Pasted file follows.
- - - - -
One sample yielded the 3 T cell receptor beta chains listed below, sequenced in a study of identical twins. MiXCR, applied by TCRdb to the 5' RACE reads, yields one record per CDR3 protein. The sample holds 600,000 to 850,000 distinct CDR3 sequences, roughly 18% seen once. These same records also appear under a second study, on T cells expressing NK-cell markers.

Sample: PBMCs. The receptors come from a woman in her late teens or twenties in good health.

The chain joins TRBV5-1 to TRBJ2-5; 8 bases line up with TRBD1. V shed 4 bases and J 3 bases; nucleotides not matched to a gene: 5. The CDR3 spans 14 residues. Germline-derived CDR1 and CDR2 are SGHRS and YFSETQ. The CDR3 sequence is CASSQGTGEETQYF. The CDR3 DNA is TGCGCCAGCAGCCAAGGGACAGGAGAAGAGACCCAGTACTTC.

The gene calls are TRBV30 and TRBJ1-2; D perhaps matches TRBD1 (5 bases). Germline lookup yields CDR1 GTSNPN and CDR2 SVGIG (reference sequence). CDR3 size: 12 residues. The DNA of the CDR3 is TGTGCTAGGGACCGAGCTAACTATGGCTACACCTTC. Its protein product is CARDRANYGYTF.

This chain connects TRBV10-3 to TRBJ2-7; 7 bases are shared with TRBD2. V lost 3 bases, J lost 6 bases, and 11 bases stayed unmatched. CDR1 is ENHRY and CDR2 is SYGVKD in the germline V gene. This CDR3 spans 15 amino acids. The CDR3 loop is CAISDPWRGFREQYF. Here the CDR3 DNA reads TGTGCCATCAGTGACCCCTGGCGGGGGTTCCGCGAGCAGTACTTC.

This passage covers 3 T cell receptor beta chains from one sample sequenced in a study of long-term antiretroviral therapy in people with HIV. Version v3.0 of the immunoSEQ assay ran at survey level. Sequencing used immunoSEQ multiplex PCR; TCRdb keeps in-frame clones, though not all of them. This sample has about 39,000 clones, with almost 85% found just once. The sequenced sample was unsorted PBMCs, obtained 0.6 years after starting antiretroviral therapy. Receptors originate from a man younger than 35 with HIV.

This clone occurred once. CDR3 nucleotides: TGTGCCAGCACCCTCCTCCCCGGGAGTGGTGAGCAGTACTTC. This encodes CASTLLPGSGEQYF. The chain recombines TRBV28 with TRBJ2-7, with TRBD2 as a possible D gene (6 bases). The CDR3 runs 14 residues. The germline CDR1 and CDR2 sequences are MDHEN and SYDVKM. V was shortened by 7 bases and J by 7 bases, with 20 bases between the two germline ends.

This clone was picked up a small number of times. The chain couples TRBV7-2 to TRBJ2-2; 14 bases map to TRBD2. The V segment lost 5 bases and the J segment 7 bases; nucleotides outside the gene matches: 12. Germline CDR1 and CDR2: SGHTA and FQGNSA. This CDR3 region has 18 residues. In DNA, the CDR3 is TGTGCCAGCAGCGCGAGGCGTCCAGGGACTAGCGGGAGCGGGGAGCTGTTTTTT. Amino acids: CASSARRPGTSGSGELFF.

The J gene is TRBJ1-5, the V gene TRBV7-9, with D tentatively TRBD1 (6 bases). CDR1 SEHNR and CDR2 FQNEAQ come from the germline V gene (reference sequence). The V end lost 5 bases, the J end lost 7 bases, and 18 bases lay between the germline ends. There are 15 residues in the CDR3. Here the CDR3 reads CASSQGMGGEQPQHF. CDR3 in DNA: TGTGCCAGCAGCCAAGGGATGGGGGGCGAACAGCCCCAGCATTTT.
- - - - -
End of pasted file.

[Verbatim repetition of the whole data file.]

One sample yielded the 3 T cell receptor beta chains listed below, sequenced in a study of identical twins. MiXCR, applied by TCRdb to the 5' RACE reads, yields one record per CDR3 protein. The sample holds 600,000 to 850,000 distinct CDR3 sequences, roughly 18% seen once. These same records also appear under a second study, on T cells expressing NK-cell markers.

Sample: PBMCs. The receptors come from a woman in her late teens or twenties in good health.

The chain joins TRBV5-1 to TRBJ2-5; 8 bases line up with TRBD1. V shed 4 bases and J 3 bases; nucleotides not matched to a gene: 5. The CDR3 spans 14 residues. Germline-derived CDR1 and CDR2 are SGHRS and YFSETQ. The CDR3 sequence is CASSQGTGEETQYF. The CDR3 DNA is TGCGCCAGCAGCCAAGGGACAGGAGAAGAGACCCAGTACTTC.

The gene calls are TRBV30 and TRBJ1-2; D perhaps matches TRBD1 (5 bases). Germline lookup yields CDR1 GTSNPN and CDR2 SVGIG (reference sequence). CDR3 size: 12 residues. The DNA of the CDR3 is TGTGCTAGGGACCGAGCTAACTATGGCTACACCTTC. Its protein product is CARDRANYGYTF.

This chain connects TRBV10-3 to TRBJ2-7; 7 bases are shared with TRBD2. V lost 3 bases, J lost 6 bases, and 11 bases stayed unmatched. CDR1 is ENHRY and CDR2 is SYGVKD in the germline V gene. This CDR3 spans 15 amino acids. The CDR3 loop is CAISDPWRGFREQYF. Here the CDR3 DNA reads TGTGCCATCAGTGACCCCTGGCGGGGGTTCCGCGAGCAGTACTTC.

This passage covers 3 T cell receptor beta chains from one sample sequenced in a study of long-term antiretroviral therapy in people with HIV. Version v3.0 of the immunoSEQ assay ran at survey level. Sequencing used immunoSEQ multiplex PCR; TCRdb keeps in-frame clones, though not all of them. This sample has about 39,000 clones, with almost 85% found just once. The sequenced sample was unsorted PBMCs, obtained 0.6 years after starting antiretroviral therapy. Receptors originate from a man younger than 35 with HIV.

This clone occurred once. CDR3 nucleotides: TGTGCCAGCACCCTCCTCCCCGGGAGTGGTGAGCAGTACTTC. This encodes CASTLLPGSGEQYF. The chain recombines TRBV28 with TRBJ2-7, with TRBD2 as a possible D gene (6 bases). The CDR3 runs 14 residues. The germline CDR1 and CDR2 sequences are MDHEN and SYDVKM. V was shortened by 7 bases and J by 7 bases, with 20 bases between the two germline ends.

This clone was picked up a small number of times. The chain couples TRBV7-2 to TRBJ2-2; 14 bases map to TRBD2. The V segment lost 5 bases and the J segment 7 bases; nucleotides outside the gene matches: 12. Germline CDR1 and CDR2: SGHTA and FQGNSA. This CDR3 region has 18 residues. In DNA, the CDR3 is TGTGCCAGCAGCGCGAGGCGTCCAGGGACTAGCGGGAGCGGGGAGCTGTTTTTT. Amino acids: CASSARRPGTSGSGELFF.

The J gene is TRBJ1-5, the V gene TRBV7-9, with D tentatively TRBD1 (6 bases). CDR1 SEHNR and CDR2 FQNEAQ come from the germline V gene (reference sequence). The V end lost 5 bases, the J end lost 7 bases, and 18 bases lay between the germline ends. There are 15 residues in the CDR3. Here the CDR3 reads CASSQGMGGEQPQHF. CDR3 in DNA: TGTGCCAGCAGCCAAGGGATGGGGGGCGAACAGCCCCAGCATTTT.